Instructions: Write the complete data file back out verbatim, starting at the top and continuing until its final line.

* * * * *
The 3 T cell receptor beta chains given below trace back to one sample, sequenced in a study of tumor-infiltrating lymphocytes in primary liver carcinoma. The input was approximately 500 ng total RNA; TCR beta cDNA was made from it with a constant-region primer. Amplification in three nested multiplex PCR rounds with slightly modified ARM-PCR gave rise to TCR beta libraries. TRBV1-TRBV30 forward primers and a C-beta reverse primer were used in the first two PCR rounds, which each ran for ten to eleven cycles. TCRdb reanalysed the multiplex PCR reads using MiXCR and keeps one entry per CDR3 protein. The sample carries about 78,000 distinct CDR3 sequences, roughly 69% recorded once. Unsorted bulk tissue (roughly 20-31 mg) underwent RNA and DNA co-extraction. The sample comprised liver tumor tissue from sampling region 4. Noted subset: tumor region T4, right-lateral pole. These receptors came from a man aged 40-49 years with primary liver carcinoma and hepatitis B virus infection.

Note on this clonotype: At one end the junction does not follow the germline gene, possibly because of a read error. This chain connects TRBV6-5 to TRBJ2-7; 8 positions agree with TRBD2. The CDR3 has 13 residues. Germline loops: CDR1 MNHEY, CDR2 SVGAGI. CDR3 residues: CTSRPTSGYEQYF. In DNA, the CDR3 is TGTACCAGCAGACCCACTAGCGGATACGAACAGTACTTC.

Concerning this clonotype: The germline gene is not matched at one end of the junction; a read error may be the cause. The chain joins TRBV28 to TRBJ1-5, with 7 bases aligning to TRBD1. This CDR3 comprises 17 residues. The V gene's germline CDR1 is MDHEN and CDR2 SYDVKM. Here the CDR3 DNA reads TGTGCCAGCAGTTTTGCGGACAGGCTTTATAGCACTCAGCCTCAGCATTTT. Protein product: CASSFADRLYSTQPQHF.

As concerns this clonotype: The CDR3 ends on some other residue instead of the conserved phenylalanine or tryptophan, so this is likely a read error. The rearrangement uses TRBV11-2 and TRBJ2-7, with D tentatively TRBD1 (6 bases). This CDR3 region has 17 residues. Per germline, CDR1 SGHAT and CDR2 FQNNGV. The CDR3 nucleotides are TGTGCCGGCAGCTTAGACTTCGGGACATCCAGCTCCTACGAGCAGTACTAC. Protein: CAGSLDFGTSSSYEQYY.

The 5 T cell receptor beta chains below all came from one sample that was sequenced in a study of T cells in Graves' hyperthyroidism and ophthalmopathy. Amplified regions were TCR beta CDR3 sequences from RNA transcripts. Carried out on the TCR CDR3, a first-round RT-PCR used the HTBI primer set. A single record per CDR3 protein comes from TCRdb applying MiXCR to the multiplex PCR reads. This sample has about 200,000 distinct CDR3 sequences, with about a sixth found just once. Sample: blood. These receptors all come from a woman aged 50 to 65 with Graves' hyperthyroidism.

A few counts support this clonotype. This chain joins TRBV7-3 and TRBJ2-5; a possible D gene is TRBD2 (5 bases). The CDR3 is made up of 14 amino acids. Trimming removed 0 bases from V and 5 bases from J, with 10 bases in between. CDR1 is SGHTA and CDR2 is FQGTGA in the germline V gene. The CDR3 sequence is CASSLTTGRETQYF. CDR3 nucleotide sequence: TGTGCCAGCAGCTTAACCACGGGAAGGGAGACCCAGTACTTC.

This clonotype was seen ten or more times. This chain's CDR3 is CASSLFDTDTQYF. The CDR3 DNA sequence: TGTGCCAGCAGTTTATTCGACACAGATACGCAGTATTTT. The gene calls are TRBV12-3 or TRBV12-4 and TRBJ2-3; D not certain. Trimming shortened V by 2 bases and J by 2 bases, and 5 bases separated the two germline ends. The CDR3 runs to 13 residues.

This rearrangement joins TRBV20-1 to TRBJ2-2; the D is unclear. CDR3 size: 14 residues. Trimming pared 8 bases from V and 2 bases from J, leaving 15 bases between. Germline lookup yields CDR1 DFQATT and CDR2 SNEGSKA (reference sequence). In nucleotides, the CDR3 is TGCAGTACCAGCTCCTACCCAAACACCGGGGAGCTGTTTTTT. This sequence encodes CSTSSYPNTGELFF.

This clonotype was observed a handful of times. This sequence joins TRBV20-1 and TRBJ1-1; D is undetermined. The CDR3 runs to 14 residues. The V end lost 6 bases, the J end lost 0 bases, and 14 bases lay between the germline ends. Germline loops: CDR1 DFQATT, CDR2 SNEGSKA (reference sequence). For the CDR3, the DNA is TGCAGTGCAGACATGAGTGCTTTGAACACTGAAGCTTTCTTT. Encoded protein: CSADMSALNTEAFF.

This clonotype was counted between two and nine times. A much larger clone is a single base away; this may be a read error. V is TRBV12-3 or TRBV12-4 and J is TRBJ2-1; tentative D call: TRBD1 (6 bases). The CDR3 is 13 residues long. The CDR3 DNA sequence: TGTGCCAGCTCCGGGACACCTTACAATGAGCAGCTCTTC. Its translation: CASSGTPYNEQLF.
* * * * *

The 3 T cell receptor beta chains given below trace back to one sample, sequenced in a study of tumor-infiltrating lymphocytes in primary liver carcinoma. The input was approximately 500 ng total RNA; TCR beta cDNA was made from it with a constant-region primer. Amplification in three nested multiplex PCR rounds with slightly modified ARM-PCR gave rise to TCR beta libraries. TRBV1-TRBV30 forward primers and a C-beta reverse primer were used in the first two PCR rounds, which each ran for ten to eleven cycles. TCRdb reanalysed the multiplex PCR reads using MiXCR and keeps one entry per CDR3 protein. The sample carries about 78,000 distinct CDR3 sequences, roughly 69% recorded once. Unsorted bulk tissue (roughly 20-31 mg) underwent RNA and DNA co-extraction. The sample comprised liver tumor tissue from sampling region 4. Noted subset: tumor region T4, right-lateral pole. These receptors came from a man aged 40-49 years with primary liver carcinoma and hepatitis B virus infection.

Note on this clonotype: At one end the junction does not follow the germline gene, possibly because of a read error. This chain connects TRBV6-5 to TRBJ2-7; 8 positions agree with TRBD2. The CDR3 has 13 residues. Germline loops: CDR1 MNHEY, CDR2 SVGAGI. CDR3 residues: CTSRPTSGYEQYF. In DNA, the CDR3 is TGTACCAGCAGACCCACTAGCGGATACGAACAGTACTTC.

Concerning this clonotype: The germline gene is not matched at one end of the junction; a read error may be the cause. The chain joins TRBV28 to TRBJ1-5, with 7 bases aligning to TRBD1. This CDR3 comprises 17 residues. The V gene's germline CDR1 is MDHEN and CDR2 SYDVKM. Here the CDR3 DNA reads TGTGCCAGCAGTTTTGCGGACAGGCTTTATAGCACTCAGCCTCAGCATTTT. Protein product: CASSFADRLYSTQPQHF.

As concerns this clonotype: The CDR3 ends on some other residue instead of the conserved phenylalanine or tryptophan, so this is likely a read error. The rearrangement uses TRBV11-2 and TRBJ2-7, with D tentatively TRBD1 (6 bases). This CDR3 region has 17 residues. Per germline, CDR1 SGHAT and CDR2 FQNNGV. The CDR3 nucleotides are TGTGCCGGCAGCTTAGACTTCGGGACATCCAGCTCCTACGAGCAGTACTAC. Protein: CAGSLDFGTSSSYEQYY.

The 5 T cell receptor beta chains below all came from one sample that was sequenced in a study of T cells in Graves' hyperthyroidism and ophthalmopathy. Amplified regions were TCR beta CDR3 sequences from RNA transcripts. Carried out on the TCR CDR3, a first-round RT-PCR used the HTBI primer set. A single record per CDR3 protein comes from TCRdb applying MiXCR to the multiplex PCR reads. This sample has about 200,000 distinct CDR3 sequences, with about a sixth found just once. Sample: blood. These receptors all come from a woman aged 50 to 65 with Graves' hyperthyroidism.

A few counts support this clonotype. This chain joins TRBV7-3 and TRBJ2-5; a possible D gene is TRBD2 (5 bases). The CDR3 is made up of 14 amino acids. Trimming removed 0 bases from V and 5 bases from J, with 10 bases in between. CDR1 is SGHTA and CDR2 is FQGTGA in the germline V gene. The CDR3 sequence is CASSLTTGRETQYF. CDR3 nucleotide sequence: TGTGCCAGCAGCTTAACCACGGGAAGGGAGACCCAGTACTTC.

This clonotype was seen ten or more times. This chain's CDR3 is CASSLFDTDTQYF. The CDR3 DNA sequence: TGTGCCAGCAGTTTATTCGACACAGATACGCAGTATTTT. The gene calls are TRBV12-3 or TRBV12-4 and TRBJ2-3; D not certain. Trimming shortened V by 2 bases and J by 2 bases, and 5 bases separated the two germline ends. The CDR3 runs to 13 residues.

This rearrangement joins TRBV20-1 to TRBJ2-2; the D is unclear. CDR3 size: 14 residues. Trimming pared 8 bases from V and 2 bases from J, leaving 15 bases between. Germline lookup yields CDR1 DFQATT and CDR2 SNEGSKA (reference sequence). In nucleotides, the CDR3 is TGCAGTACCAGCTCCTACCCAAACACCGGGGAGCTGTTTTTT. This sequence encodes CSTSSYPNTGELFF.

This clonotype was observed a handful of times. This sequence joins TRBV20-1 and TRBJ1-1; D is undetermined. The CDR3 runs to 14 residues. The V end lost 6 bases, the J end lost 0 bases, and 14 bases lay between the germline ends. Germline loops: CDR1 DFQATT, CDR2 SNEGSKA (reference sequence). For the CDR3, the DNA is TGCAGTGCAGACATGAGTGCTTTGAACACTGAAGCTTTCTTT. Encoded protein: CSADMSALNTEAFF.

This clonotype was counted between two and nine times. A much larger clone is a single base away; this may be a read error. V is TRBV12-3 or TRBV12-4 and J is TRBJ2-1; tentative D call: TRBD1 (6 bases). The CDR3 is 13 residues long. The CDR3 DNA sequence: TGTGCCAGCTCCGGGACACCTTACAATGAGCAGCTCTTC. Its translation: CASSGTPYNEQLF.